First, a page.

There are many reasons to be drawn to learn sign language. You might be mesmerized by the richness and diversity. Perhaps you want to master it to become an interpreter. Or you might just be looking to learn a few signs to better communicate with a friend or relative.
Whatever your reason might be, chances are that on your journey, you’ll need to translate a piece of text or a voice message into sign language, utilize tools to study signs while on-the-go, or get more information about the Deaf community. Luckily, technology offers unlimited possibilities to achieve all of this and more.
And the best part? You don’t need to rely on a computer: There are many apps that help you access all these different functionalities straight from your phone – anywhere and anytime. If you’re interested in sign language and the Deaf community, make sure to check these out!
Hands On ASL is a great app to get started with American Sign Language (ASL) fingerspelling. It uses 3D models, rather than just snaps or videos, so you can zoom and rotate each sign to see it from all angles and learn it perfectly. With game-style quizzes, it also allows for real-time practice with letters and words, encouraging you to constantly improve. It runs on iOS.
If you’re looking for a more playful way to learn ASL, or perhaps if you’re looking to practice it with a younger user, Sign Me A Story (Android / iOS) is an amazing resource. Created by GraceSigns, a non-profit organization, it highlights diversity and inclusion by featuring stories with children with disabilities. No Internet connection needed, you can use this app anytime and anywhere!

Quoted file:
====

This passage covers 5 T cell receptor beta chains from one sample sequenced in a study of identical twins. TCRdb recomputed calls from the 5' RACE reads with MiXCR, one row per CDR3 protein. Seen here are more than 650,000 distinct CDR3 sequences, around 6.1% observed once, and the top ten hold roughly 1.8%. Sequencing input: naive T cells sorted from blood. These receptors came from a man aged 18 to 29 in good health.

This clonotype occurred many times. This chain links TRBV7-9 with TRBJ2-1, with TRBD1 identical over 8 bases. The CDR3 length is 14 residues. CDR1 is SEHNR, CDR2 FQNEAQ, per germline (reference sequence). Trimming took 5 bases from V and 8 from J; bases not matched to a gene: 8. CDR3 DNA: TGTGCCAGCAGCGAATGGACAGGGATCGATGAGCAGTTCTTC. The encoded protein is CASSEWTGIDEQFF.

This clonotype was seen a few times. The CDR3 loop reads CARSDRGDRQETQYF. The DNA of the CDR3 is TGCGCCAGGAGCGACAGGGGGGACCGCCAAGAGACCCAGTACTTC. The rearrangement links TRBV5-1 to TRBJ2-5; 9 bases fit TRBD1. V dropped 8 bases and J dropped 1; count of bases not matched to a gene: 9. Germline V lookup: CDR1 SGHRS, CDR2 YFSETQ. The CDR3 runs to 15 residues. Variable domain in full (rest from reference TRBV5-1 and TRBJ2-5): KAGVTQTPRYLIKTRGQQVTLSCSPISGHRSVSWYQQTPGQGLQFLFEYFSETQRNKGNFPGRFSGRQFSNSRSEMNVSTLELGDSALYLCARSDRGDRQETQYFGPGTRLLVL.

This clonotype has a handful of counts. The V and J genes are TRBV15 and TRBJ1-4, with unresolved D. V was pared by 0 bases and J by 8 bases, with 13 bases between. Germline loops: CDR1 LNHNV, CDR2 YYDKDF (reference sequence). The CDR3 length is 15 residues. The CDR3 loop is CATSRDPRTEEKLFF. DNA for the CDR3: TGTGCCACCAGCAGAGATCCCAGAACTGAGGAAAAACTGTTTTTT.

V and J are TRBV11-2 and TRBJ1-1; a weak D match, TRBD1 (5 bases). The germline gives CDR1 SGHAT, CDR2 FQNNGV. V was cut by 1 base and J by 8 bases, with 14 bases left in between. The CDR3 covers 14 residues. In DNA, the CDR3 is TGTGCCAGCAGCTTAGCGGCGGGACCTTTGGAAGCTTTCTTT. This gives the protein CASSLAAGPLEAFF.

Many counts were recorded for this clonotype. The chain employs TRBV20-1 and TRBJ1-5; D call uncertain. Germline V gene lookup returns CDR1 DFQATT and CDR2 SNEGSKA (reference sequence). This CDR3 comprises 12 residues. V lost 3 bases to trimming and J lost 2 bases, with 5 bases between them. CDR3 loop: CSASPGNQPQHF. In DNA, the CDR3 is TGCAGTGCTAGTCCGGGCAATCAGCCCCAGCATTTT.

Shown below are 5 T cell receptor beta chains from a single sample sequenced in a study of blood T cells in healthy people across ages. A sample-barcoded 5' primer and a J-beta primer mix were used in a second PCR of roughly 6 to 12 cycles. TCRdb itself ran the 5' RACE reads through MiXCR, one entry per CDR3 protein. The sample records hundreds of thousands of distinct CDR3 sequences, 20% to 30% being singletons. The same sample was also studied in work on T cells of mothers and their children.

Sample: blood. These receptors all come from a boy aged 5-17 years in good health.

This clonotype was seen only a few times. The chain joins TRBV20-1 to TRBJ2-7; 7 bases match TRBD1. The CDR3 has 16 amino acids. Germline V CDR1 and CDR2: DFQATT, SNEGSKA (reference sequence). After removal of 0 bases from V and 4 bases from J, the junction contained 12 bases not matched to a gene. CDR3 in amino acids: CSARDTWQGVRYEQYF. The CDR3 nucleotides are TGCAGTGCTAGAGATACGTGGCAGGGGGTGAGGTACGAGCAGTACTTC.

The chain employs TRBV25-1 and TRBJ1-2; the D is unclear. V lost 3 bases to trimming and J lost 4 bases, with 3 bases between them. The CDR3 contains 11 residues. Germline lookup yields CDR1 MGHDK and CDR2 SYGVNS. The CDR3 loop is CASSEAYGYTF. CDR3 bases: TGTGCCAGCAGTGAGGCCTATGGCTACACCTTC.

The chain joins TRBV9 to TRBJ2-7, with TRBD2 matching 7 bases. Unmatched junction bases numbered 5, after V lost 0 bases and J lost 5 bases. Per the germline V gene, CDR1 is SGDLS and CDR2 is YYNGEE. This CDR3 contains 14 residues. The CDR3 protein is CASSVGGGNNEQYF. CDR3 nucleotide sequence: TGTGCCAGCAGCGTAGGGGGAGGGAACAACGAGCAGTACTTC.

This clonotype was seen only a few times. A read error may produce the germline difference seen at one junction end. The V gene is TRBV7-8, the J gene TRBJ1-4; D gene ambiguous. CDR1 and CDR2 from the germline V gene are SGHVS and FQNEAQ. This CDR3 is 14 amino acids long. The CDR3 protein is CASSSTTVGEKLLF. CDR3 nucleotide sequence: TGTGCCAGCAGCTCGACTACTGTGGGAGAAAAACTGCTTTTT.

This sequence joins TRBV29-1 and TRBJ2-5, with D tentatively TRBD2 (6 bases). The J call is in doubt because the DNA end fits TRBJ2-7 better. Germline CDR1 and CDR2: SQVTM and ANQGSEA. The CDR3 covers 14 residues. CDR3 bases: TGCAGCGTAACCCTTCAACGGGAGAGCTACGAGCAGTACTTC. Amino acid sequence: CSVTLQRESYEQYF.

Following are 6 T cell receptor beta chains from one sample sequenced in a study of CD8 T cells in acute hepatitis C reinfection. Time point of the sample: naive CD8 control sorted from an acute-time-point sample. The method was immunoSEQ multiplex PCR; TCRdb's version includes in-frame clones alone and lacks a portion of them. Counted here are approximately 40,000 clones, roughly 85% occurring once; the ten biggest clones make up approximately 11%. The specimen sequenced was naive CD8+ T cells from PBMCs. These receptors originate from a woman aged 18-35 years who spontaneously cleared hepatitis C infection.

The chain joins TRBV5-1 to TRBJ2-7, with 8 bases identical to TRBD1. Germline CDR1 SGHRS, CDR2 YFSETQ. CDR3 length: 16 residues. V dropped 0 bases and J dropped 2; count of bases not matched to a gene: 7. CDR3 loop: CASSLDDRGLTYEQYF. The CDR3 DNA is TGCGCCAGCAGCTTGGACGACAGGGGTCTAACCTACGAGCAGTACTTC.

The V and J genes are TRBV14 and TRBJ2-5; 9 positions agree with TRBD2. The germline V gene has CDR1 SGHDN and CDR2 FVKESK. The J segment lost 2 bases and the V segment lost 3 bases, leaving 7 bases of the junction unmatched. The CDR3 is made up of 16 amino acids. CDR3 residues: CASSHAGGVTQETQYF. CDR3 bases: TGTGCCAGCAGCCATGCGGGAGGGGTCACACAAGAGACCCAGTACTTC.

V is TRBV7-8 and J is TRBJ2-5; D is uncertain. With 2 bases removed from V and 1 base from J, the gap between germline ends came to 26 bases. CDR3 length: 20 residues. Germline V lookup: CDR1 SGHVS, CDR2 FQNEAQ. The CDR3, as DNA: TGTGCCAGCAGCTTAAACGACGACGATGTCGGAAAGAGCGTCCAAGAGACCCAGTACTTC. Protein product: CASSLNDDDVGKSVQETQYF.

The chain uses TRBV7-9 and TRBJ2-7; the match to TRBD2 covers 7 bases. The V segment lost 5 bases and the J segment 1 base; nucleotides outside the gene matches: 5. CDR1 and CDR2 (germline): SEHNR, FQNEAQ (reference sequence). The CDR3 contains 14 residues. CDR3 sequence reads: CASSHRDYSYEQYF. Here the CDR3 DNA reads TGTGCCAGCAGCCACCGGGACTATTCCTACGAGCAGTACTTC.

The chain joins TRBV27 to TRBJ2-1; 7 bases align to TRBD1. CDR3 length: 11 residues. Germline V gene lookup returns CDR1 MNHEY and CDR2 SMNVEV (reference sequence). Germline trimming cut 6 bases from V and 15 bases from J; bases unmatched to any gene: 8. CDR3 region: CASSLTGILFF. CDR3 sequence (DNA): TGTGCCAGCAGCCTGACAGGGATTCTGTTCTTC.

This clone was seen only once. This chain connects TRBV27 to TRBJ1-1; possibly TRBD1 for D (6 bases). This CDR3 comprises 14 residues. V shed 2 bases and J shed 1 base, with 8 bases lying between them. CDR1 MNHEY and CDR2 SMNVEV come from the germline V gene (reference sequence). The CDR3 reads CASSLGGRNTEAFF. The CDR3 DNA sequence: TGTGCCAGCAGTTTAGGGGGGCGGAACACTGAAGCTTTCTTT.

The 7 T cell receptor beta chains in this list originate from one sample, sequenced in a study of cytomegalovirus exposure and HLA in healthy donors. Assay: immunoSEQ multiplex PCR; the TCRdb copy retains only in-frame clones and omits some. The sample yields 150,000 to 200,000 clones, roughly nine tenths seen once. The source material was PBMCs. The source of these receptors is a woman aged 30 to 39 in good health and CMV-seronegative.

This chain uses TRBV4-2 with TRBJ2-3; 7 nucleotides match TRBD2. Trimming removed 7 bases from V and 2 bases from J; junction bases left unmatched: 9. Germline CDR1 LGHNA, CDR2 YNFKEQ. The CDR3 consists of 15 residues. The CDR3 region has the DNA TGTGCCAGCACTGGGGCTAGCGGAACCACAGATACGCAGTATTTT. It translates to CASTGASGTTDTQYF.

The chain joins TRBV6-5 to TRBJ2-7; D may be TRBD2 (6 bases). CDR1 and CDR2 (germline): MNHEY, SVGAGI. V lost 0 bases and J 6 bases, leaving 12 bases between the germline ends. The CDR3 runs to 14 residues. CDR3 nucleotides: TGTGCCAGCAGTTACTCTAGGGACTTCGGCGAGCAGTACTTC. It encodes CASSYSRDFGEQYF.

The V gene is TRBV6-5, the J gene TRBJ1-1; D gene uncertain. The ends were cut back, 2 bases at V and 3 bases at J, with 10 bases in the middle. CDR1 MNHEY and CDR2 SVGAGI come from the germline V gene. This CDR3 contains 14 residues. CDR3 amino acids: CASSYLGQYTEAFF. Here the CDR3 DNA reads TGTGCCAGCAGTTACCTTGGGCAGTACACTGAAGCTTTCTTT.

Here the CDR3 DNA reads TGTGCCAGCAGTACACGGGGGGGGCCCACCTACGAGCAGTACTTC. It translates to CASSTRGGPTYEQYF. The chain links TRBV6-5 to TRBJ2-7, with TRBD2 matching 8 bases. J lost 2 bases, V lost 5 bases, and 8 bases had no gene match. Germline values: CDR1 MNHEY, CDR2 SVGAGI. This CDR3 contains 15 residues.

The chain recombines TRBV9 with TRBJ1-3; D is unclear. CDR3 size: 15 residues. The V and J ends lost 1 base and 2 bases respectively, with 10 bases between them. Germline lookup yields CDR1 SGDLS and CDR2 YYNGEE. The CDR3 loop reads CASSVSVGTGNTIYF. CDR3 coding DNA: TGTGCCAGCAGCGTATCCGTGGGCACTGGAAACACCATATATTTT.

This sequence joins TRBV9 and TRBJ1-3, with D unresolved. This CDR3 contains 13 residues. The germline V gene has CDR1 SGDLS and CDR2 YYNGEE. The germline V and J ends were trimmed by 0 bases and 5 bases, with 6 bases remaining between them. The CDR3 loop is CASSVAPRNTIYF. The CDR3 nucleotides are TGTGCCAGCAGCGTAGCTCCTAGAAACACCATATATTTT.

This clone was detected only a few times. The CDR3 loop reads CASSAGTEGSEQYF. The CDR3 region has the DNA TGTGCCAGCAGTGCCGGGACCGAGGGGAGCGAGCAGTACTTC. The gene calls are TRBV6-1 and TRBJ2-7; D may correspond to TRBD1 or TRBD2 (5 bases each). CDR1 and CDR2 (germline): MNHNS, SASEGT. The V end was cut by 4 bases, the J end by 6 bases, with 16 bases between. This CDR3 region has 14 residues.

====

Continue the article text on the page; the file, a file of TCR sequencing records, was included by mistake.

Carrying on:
Hand Talk is a pocket translator that allows you to translate between English and ASL. With the help of Hugo, the world’s most lovable 3D interpreter, you can explore your first signs and communicate with your deaf peers in an easier way! You can rate Hugo’s translations and save your favorite ones, adjust Hugo’s speed, customize his clothes and background in Hugo’s Store, and much more. Apart from ASL-English, it’s also available in Portuguese-Libras. Get the Android or iOS version.
Interacting with deaf people is one of the best ways to practice what you’ve learned. But know that you shouldn’t take every opportunity to participate – deaf clubs, for example, are spaces reserved for the deaf world.
You might already know MeetUp: An app that allows you to connect with people and organize gatherings around all kinds of interests and causes – and it might be a great place to find events that could be just the right fit. For example, check out whether there’s a sign language group in your city, and if not, why not start your own?
When it comes to learning, sign language is no different from other languages. Its grammar has its own rules for phonology, morphology, syntax, and pragmatics – and mastering it takes time. Apps can be useful when looking to catch up with self-studies or when simply looking to take the first step, but if you want to become great, look toward language courses too!
If you want to explore more related topics, make sure to browse our blog!